This constitutes a risk for Cambodia since the region represents a high proportion of Cambodian total good exports at 33.6 per cent of GDP in 2019.
“A slowdown – or worse a recession – in Europe would certainly weigh on Cambodia’s export performance. In addition, the conflicts could disrupt airfreight – which has been rising at Cambodian airports by a monthly average of 40 per cent year-on-year during the January to November period,” Aw and Barre said.
Russia has banned airlines from numerous countries, including the EU, to enter its airspace, which would disturb air routes between Europe and Asia.
“The tensions could impact rail and ocean freight as well, increasing already present bottlenecks and pressures on transportations costs,” they added.
In the last few days, several events have taken place, from China’s lockdown in Shanghai with the possibility of similar restrictions in other cities, to peace talks between Ukraine and Russia, and the likelihood of payment mechanisms with Russia shifting to rouble that could reduce the US dollar dominance and value.
Good or bad, these turn of events are highly expected to impact Cambodia. Nonetheless, the pervading view is that Cambodia would be able to ride through this, assuming a recession does not happen.
Much of this opinion is driven by its strong fundamentals and its response to Covid-19 via an effective vaccination programme as well as its open door policy.
Chia attested to this, saying that consumption and services will recover “strongly” in the next two years, which would support economic growth.
He noted that Cambodia’s trade prospects in the longer term remain “solid” with the ratification of the Regional Comprehensive Economic Partnership and the China-Cambodia Free Trade Agreement. Both agreements give Cambodia preferential market access and facilitate the transfer of production technology.
“The average GDP growth rate in the past decade before the pandemic
struck was around seven per cent. [Thus] brightening economic prospects mean a GDP growth rate of 5.6 per cent this year is achievable,” Chia said.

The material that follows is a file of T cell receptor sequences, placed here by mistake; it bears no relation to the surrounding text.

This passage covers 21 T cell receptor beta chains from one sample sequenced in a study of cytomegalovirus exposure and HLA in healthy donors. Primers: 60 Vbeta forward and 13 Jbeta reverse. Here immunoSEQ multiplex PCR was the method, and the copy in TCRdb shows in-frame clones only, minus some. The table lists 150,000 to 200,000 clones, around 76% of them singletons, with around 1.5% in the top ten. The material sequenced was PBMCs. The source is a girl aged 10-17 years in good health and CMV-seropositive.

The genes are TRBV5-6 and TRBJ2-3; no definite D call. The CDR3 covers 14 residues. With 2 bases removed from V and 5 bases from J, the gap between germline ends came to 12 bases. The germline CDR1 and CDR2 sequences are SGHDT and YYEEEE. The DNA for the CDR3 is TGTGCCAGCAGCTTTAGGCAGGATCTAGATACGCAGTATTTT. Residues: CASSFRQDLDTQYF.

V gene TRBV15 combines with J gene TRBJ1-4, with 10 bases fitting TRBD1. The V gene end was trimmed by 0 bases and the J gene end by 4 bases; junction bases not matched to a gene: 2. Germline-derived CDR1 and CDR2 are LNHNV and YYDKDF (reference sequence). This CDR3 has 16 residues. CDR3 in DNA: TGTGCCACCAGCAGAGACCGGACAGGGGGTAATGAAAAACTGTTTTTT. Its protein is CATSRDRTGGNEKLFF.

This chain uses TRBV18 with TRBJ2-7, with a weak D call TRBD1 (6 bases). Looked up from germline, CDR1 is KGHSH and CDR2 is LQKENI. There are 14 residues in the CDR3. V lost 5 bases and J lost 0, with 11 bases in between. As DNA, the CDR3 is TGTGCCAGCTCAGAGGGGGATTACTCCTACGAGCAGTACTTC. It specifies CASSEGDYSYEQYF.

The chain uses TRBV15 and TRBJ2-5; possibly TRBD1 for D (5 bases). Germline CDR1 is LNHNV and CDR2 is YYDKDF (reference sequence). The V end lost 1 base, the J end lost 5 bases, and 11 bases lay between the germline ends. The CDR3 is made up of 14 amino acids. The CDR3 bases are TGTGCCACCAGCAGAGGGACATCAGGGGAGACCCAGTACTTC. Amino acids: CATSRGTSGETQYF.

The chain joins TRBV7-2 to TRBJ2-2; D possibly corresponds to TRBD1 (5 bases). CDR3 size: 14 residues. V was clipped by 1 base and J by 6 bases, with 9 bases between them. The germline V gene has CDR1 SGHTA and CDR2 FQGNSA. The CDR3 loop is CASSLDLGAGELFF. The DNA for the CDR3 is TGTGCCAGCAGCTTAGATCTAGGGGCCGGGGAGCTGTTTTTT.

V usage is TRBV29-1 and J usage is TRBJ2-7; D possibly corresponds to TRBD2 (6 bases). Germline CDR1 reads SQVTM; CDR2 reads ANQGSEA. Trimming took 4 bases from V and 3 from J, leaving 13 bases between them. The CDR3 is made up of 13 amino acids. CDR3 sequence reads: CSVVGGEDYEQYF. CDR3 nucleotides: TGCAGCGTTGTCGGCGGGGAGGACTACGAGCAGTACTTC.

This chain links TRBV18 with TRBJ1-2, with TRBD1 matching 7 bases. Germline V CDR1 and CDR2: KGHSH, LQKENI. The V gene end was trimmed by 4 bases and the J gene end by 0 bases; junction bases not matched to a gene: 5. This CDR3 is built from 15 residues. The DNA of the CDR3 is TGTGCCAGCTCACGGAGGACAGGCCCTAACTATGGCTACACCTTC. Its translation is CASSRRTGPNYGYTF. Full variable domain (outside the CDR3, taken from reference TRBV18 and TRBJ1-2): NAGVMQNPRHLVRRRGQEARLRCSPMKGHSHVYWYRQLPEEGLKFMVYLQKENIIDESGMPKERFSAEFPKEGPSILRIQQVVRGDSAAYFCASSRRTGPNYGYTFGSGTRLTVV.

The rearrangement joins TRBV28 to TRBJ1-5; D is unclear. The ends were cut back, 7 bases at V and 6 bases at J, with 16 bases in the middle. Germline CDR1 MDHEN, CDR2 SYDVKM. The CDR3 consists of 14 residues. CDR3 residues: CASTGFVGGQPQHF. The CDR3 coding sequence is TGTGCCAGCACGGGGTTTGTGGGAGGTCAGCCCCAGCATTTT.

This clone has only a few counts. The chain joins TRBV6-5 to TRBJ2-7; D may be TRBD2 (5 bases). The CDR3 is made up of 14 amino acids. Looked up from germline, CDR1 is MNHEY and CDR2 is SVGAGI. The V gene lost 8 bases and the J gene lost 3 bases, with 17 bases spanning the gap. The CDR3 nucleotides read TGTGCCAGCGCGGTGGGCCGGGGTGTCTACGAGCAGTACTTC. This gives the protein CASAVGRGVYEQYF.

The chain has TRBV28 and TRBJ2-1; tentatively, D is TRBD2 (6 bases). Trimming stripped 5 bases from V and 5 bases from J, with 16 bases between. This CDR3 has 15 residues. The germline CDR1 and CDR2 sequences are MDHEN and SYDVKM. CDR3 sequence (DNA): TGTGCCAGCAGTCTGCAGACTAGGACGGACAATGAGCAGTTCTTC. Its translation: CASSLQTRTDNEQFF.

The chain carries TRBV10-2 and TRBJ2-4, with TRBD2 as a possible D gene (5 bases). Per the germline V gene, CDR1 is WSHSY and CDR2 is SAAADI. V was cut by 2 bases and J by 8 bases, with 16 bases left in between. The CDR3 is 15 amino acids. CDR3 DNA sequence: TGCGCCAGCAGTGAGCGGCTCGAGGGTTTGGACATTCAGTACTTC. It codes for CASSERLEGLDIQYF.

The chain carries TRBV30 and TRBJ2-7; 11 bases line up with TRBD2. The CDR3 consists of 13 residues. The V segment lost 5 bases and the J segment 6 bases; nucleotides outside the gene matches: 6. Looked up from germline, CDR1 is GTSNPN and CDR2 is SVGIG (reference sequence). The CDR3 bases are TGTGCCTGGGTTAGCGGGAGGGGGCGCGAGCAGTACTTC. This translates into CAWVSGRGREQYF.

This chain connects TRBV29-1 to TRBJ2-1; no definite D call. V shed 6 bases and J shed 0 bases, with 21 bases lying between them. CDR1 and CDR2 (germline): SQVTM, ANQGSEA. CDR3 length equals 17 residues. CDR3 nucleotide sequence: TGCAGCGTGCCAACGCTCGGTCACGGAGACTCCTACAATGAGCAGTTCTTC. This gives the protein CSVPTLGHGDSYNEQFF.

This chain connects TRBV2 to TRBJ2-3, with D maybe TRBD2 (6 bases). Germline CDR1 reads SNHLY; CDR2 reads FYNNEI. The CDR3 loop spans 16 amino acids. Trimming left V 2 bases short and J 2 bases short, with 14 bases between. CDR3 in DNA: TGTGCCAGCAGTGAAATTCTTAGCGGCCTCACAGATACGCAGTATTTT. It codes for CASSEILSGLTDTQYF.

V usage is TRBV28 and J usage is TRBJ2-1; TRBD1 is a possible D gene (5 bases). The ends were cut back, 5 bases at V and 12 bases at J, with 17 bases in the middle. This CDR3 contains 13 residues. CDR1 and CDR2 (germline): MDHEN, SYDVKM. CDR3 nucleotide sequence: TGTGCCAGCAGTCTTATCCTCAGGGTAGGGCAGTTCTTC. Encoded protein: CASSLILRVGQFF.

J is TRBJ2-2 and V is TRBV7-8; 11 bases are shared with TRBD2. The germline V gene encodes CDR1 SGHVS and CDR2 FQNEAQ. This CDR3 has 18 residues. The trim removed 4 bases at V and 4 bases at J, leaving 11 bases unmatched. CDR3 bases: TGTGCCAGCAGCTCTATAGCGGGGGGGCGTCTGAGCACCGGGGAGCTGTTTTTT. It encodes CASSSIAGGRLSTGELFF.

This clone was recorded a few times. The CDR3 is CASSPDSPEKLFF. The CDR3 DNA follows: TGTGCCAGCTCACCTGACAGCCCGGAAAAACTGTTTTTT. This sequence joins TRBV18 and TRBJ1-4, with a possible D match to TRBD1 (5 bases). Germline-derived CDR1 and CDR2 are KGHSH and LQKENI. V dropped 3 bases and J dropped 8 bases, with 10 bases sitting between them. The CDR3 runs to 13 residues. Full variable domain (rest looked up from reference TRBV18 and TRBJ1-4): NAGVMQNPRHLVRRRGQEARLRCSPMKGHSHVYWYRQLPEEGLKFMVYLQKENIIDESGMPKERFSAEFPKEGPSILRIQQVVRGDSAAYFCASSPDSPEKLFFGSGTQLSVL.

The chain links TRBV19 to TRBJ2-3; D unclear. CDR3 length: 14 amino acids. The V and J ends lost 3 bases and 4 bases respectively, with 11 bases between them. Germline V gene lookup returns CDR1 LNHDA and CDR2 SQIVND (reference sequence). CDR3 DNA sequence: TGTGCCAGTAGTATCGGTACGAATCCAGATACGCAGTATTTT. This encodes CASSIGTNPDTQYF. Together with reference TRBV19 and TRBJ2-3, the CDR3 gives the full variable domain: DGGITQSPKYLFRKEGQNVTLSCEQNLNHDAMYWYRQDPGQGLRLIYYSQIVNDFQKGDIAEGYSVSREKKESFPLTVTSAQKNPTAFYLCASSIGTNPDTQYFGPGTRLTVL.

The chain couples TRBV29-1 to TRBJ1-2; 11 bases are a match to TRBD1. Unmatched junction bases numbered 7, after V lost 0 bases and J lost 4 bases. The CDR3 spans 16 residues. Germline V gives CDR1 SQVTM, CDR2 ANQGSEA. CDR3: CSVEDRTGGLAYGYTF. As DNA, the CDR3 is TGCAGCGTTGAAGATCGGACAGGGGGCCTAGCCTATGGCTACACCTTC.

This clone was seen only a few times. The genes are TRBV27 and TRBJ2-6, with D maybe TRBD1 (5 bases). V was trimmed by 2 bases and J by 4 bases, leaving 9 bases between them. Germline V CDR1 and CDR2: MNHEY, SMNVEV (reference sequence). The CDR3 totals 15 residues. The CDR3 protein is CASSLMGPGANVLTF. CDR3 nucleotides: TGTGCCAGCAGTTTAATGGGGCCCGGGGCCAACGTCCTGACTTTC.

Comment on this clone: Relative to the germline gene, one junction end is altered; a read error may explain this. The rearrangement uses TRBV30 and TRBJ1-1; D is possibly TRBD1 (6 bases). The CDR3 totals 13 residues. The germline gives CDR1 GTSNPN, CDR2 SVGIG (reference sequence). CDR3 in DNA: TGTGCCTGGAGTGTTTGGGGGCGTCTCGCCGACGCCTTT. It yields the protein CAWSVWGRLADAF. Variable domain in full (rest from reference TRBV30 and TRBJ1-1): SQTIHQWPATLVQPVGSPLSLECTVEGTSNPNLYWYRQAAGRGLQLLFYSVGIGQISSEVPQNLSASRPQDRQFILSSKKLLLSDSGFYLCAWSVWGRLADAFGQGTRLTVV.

The economy would benefit from the anticipated rebound in tourism and a resilient external demand, which would underpin exports, Aw and Barre said. However, their forecast is subject to “downside risks” linked to the evolution of the pandemic, as well as the ongoing conflict in Ukraine.
“The latter is set to lead to a further increase in inflation, which could pressure purchasing power and private consumption in Cambodia. Moreover, a more than expected slowdown in European economic growth would weigh on Cambodian exports, which was about 60 per cent of GDP in 2019,” they said.
Added to this, is the risk of a global stagflation, a case of high inflation and unemployment but low economic growth. Should this global scenario materialise, the impact on Southeast Asia will be two-fold.
“First, inflation rate will be higher, which will constrain consumption. Being a net importer for energy and agricultural products, Cambodia is vulnerable to such a situation, especially when the economy greatly relies on private demand [70 per cent of GDP] to drive business activity,” they explained.
Moreover, a rapid rise in food and fuel inflation increases popular dissatisfaction which would “intensify social pressures” and raise the risk of “social unrest”.
“Second, is weak global demand, which will hurt export growth. With tourism still yet to see a strong recovery, weak exports will worsen the current account deficit,” they said.
Though they maintained that global economy would grow at 3.6 per cent as predicted earlier, they cautioned that negative effects from persisting high commodity prices and supply chain disruption can be transferred to real economy and deepen the risk of stagflation.
For Cambodia, this could mean a reduction of around 0.5 basis points in GDP growth this year.